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.Net Application Source Structure

Developers new to .Net development often have questions about how best to structure and partition their projects and solutions. A good source of information on this topic is the Team Development with Visual Studio Team Foundation Server guide which contains a section outlining various recommended options for structuring projects and solutions based upon team and project size. The discussion on structuring solutions is beneficial even for teams not using Team Foundation Server as their version control system.

While the aforementioned guide provides guidance on partitioning large applications into multiple solutions, there is no detailed treatment given to the internal structure of solutions and the partitioning of applications into multiple projects. The following discusses some of the benefits to partitioning applications into multiple projects and discusses some approaches of how teams might structure projects within solutions.

Within .Net development, each project corresponds to an assembly. While all the code for an application may be contained in a single project which produces a single assembly, the following lists some advantages to partitioning applications into multiple assemblies.

  • Architecture Decoupling/Abstraction – enables the Interface pattern (PoEAA) and other patterns requiring the separation of interface from implementation.
  • Solution Flexibility – multiple solutions can be created for large projects to reduce the developer’s view of any given portion of the code base.
  • Layer Promotion – while logical layers can be achieved without compiling into separate assemblies, the physical boundaries dictated by separate assemblies provides an aid in both understanding and maintaining strict separation between logical application layers.
  • Internal Type Support – enables the designation of types only intended for use within the defined layer. This further promotes proper separation between logical application layers by preventing developers from the direct use of types not intended by the original designer.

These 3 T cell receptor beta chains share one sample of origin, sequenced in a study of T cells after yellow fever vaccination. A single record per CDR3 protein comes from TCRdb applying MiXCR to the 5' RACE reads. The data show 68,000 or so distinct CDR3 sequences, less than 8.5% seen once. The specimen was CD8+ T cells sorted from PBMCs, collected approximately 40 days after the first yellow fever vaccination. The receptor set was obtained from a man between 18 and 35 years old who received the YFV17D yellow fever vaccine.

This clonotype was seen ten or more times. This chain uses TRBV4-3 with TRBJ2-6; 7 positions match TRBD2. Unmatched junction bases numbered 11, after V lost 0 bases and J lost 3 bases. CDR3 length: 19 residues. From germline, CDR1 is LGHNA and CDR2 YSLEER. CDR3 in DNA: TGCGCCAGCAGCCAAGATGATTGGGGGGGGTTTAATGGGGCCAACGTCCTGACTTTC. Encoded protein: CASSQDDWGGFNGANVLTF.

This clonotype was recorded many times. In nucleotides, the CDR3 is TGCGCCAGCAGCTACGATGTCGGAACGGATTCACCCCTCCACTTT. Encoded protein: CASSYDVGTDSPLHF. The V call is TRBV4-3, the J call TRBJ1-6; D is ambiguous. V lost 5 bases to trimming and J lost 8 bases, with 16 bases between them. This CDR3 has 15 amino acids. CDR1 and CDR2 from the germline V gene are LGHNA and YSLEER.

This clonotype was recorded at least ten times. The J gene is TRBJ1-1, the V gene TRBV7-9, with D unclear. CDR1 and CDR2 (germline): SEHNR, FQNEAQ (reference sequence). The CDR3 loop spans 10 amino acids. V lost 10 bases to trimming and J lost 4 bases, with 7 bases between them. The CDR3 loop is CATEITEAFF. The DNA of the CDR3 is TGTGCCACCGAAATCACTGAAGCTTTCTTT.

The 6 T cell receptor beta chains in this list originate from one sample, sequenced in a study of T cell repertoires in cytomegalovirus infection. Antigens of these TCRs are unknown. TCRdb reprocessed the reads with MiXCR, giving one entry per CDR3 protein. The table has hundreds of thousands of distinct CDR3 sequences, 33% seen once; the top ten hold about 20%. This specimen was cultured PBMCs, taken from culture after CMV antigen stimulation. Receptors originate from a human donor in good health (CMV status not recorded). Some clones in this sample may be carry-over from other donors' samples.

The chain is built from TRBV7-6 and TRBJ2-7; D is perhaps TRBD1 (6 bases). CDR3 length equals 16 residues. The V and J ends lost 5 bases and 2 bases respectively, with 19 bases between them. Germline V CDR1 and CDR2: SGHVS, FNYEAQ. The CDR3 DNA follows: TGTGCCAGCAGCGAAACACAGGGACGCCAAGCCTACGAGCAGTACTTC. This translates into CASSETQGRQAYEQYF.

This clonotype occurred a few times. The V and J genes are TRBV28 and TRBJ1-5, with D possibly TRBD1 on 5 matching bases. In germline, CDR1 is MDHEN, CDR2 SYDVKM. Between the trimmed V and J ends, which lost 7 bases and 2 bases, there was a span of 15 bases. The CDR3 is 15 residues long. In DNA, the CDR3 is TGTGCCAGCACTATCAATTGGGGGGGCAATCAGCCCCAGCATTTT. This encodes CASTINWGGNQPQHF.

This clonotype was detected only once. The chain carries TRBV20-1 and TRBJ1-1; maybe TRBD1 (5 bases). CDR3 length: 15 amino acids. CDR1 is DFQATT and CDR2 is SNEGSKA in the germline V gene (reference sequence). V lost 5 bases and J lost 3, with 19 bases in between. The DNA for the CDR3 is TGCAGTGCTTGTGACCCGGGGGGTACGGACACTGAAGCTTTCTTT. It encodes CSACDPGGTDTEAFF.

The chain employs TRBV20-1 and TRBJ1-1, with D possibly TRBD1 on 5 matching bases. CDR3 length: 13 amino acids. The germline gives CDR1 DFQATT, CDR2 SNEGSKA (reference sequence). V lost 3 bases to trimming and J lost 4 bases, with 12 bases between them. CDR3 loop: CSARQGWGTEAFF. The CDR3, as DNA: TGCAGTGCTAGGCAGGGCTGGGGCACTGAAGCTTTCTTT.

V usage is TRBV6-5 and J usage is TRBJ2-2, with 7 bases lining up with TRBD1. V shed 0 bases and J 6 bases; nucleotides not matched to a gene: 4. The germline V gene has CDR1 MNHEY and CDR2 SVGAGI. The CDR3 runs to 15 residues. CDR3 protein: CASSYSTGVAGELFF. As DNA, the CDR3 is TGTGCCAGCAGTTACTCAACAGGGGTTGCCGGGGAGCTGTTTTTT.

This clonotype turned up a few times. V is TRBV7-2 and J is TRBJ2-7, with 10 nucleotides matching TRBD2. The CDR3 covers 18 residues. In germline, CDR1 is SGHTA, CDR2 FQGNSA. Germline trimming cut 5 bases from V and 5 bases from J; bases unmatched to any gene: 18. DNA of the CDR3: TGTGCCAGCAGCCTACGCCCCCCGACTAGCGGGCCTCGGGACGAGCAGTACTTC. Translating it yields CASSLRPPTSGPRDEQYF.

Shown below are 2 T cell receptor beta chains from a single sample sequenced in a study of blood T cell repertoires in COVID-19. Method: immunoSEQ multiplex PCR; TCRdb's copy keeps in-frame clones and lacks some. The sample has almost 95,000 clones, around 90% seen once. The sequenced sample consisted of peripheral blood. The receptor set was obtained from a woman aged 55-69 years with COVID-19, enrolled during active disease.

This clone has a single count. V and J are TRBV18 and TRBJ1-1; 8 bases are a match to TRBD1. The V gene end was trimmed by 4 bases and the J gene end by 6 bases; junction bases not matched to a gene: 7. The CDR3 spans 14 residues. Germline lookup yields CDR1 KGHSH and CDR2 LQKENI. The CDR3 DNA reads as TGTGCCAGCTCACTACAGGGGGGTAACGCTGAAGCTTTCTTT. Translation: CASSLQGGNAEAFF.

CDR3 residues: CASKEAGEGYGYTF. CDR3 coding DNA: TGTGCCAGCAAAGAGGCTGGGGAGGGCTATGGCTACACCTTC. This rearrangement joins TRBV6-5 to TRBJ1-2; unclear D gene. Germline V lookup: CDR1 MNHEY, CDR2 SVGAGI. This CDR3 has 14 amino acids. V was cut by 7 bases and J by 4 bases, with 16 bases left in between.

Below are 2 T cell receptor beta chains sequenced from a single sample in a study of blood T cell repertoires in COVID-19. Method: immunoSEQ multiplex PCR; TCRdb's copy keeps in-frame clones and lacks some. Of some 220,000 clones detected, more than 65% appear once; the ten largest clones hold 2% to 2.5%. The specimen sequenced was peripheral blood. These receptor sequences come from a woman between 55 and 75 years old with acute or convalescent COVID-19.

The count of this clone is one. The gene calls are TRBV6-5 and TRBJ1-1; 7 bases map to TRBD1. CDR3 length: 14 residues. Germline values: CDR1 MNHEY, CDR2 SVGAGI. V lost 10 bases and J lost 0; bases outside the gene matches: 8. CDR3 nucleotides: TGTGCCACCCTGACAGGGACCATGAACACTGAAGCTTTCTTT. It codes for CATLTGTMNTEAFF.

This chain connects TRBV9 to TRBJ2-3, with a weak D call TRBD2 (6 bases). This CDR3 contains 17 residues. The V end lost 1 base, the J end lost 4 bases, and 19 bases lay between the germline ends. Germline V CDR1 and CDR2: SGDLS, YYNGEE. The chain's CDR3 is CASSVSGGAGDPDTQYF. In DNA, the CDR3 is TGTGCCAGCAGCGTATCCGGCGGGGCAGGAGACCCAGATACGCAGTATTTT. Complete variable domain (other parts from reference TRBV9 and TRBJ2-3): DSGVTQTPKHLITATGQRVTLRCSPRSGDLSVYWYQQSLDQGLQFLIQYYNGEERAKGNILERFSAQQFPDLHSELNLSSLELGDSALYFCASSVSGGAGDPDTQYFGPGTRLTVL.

• Deployment Efficiency – only the delta need be deployed both to a deployment server and client machines.
  • Build Efficiency – only those assemblies which have changed need be recompiled during a build.
  • Independent Versioning – provides flexible management of components as well as enabling features such as Shadow Copying for portions of an application.
  • Facilitates AppDomain Isolation – enables the ability to load and unload smaller sections of your application (assemblies) in separate AppDomains while also providing isolation and access control.
  • Solution Folder Organization – enables the use of solution folders to logically group related projects (i.e. a “Business Layer” solution folder might contain separate projects for business entities, business workflows, and business components).

For client and service solutions, one common approach to partitioning is to create separate projects for each logical layer within the application. For example, an application following the guidelines outlined in the Microsoft publication: Application Architecture for .NET: Designing Applications and Services might contain the following projects:

  • MyCompany.MyApplication.UI
  • MyCompany.MyApplication.Services
  • MyCompany.MyAppliation.Business
  • MyCompany.MyApplication.ServiceAgents
  • MyCompany.MyApplication.ServiceProxies
  • MyCompany.MyApplication.DataAccess
  • MyCompany.MyApplication.Common

For common infrastructure component libraries such as the functionality offered by the Patterns & Practices Enterprise Library guidance, the best approach is to partition each logical component into its own project. This enables consumers of the infrastructure components to reference and deploy only the components required by their application.